Not only is Rodgers-Cromartie playing a new position, but he’s doing so in an unclear system that’s fundamentally unsound in the back seven. He has linebackers next to him and safeties behind him who don’t seem up to the task and are being swapped in and out constantly, to little effect. Every linebacker and defensive back has either been benched or has had their position adjusted. And none of it has worked.
In short, Rodgers-Cromartie has about a dozen different excuses he can use to explain away his poor play and obvious lack of effort. There’s no accountability from the top, because Juan Castillo hasn’t earned that respect. There’s no accountability among the players, where the best and longest-tenured player among the secondary demonstrates a notorious I-know-best attitude — and he might be right.
We saw Sean McDermott slowly lose the players during his two year stint as coordinator. But most of the malcontents were fringe players like Chris Clemons. Quintin Mikell and Stewart Bradley, who may not have always been the best players on the field, were leaders in the locker room who publicly and consistently bought in to the message from above.
The Eagles let go of veteran players that could establish continuity and trust in the locker room. They brought in a host of new, highly compensated free agents from different systems. They promoted a coach whose strategies and solutions were suspect, at best. And then they started losing.
I keep repeating that this team has many problems, but is still more talented than the one that won 10 games last year. It’s true. The whole is much less than the sum of its parts. Until that attitude is fixed, it doesn’t matter whether it’s Rodgers-Cromartie or Jamar Chaney missing a tackle. Nothing will change.
Photo from Getty.
The Eagles are indisputably less than the sum of their parts. Not that those parts on their own are all great, but any team with this type of talent should be better than that.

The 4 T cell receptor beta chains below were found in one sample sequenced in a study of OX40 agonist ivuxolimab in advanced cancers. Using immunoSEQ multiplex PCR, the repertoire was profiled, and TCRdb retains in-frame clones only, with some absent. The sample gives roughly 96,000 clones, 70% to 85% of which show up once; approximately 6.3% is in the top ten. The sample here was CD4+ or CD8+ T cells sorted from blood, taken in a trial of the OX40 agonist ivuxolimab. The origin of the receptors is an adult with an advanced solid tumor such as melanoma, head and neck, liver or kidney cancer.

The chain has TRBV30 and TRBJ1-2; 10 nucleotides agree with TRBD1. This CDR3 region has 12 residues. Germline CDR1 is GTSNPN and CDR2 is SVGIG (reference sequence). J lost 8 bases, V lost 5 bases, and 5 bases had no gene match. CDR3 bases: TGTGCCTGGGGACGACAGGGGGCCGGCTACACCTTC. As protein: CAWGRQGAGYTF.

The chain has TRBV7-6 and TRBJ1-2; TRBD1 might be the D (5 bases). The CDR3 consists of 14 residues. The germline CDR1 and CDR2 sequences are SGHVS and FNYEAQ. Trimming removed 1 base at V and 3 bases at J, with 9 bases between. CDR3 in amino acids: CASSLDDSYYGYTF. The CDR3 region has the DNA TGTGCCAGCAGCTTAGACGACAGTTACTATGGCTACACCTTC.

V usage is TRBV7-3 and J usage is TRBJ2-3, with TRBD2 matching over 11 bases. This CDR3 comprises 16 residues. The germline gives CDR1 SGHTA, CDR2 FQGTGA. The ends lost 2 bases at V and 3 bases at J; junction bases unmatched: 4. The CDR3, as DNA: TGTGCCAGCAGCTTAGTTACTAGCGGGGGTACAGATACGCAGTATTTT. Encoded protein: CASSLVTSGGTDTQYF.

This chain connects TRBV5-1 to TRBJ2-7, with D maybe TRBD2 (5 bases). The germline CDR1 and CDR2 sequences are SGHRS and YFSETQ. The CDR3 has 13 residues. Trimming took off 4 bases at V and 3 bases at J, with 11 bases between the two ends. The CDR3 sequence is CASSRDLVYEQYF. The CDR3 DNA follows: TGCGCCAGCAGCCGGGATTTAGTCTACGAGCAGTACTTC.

35% = Completion percentage on passes to Jeremy Maclin and DeSean Jackson. Brent Celek was the Eagles leading receiver for the second straight week. On one hand, it’s a welcome change to see Celek finally becoming an offensive weapon again. But Celek’s emergence has come in part because defenses have largely shut down the Eagles best receiving threats. Last week that wasn’t a problem, but it’s tough when your top two wideouts only get the ball six times total.
0 = Sacks and hits on Jay Cutler. Jim Washburn’s pass rush has been stellar for most of the season, but it didn’t show up last night. The Bears came into the game ranked 27th in adjusted sack rate. Everyone expected the Eagles defense to get pressure on Cutler, but it didn’t happen.
2 = Bears Pro Bowl linebackers. It’s amazing what some competent linebacker play can do.
3/4 = Bears red zone touchdown efficiency. You can’t win if you don’t do better in the red zone. The Eagles defense was worst in the league last year in the red zone, and Sean McDermott was shown the door. The team is just as bad this year.
133 = Rushing yards by Matt Forte. Same old, same old. The Eagles won two games, and people pushed the problems we had seen for weeks to the back of the bandwagon bus. But they never went away.
1/2 = Eagles red zone touchdown efficiency. The offense right now is like a thoroughbred with asthma. You can see the potential, especially when Michael Vick does something no other quarterback can do, or when LeSean McCoy and Jason Peters tag team the defense. But at the end of the day they just can’t keep those moments coming. You know an untimely interception or a dropped pass is just waiting to sideline them again.
3-5 = Eagles record through eight games.
Photo from Getty.
The biggest Eagles news of the day (besides every local beat writer piling on to the Fire Andy Reid camp) is an ESPN report from Chris Mortensen that the team will consider bringing in a “defensive consultant” during the bye week.
My initial reaction to that news was, “Yes, please.” We’ve noted for a long time now that Juan Castillo appears completely incapable of scheming this defense successfully. Adding an experienced defensive mind to the game planning can only be a positive.
But then I got to thinking, would it really make a difference?
This addition (if it happens at all) is unlikely to be any more experienced than the guys Castillo already has as position coaches. Jim Washburn has been a defensive line coach in the NFL for more than a decade, and has college experience dating back to 1976. Johnnie Lynn has been a defensive backs coach since breaking into the league in 1994 with Tampa Bay.
Either this pair is as incompetent as Castillo (unlikely), their concerns and suggestions have been ignored (more likely), and/or the Eagles players are so bad and Castillo is such a bad play-caller that they basically don’t matter (very likely).
I doubt adding another voice under Castillo — be it Chuck Cecil, Greg Blanche, Eric Mangini, or Jeff Fisher — will change that equation. Replacing Castillo with one of those names might help. Or finding a bunch of linebackers and safeties who can tackle.
Outside of those more radical shake-ups though, Andy Reid would just be applying a band-aid to a gunshot wound.
Photo from Getty.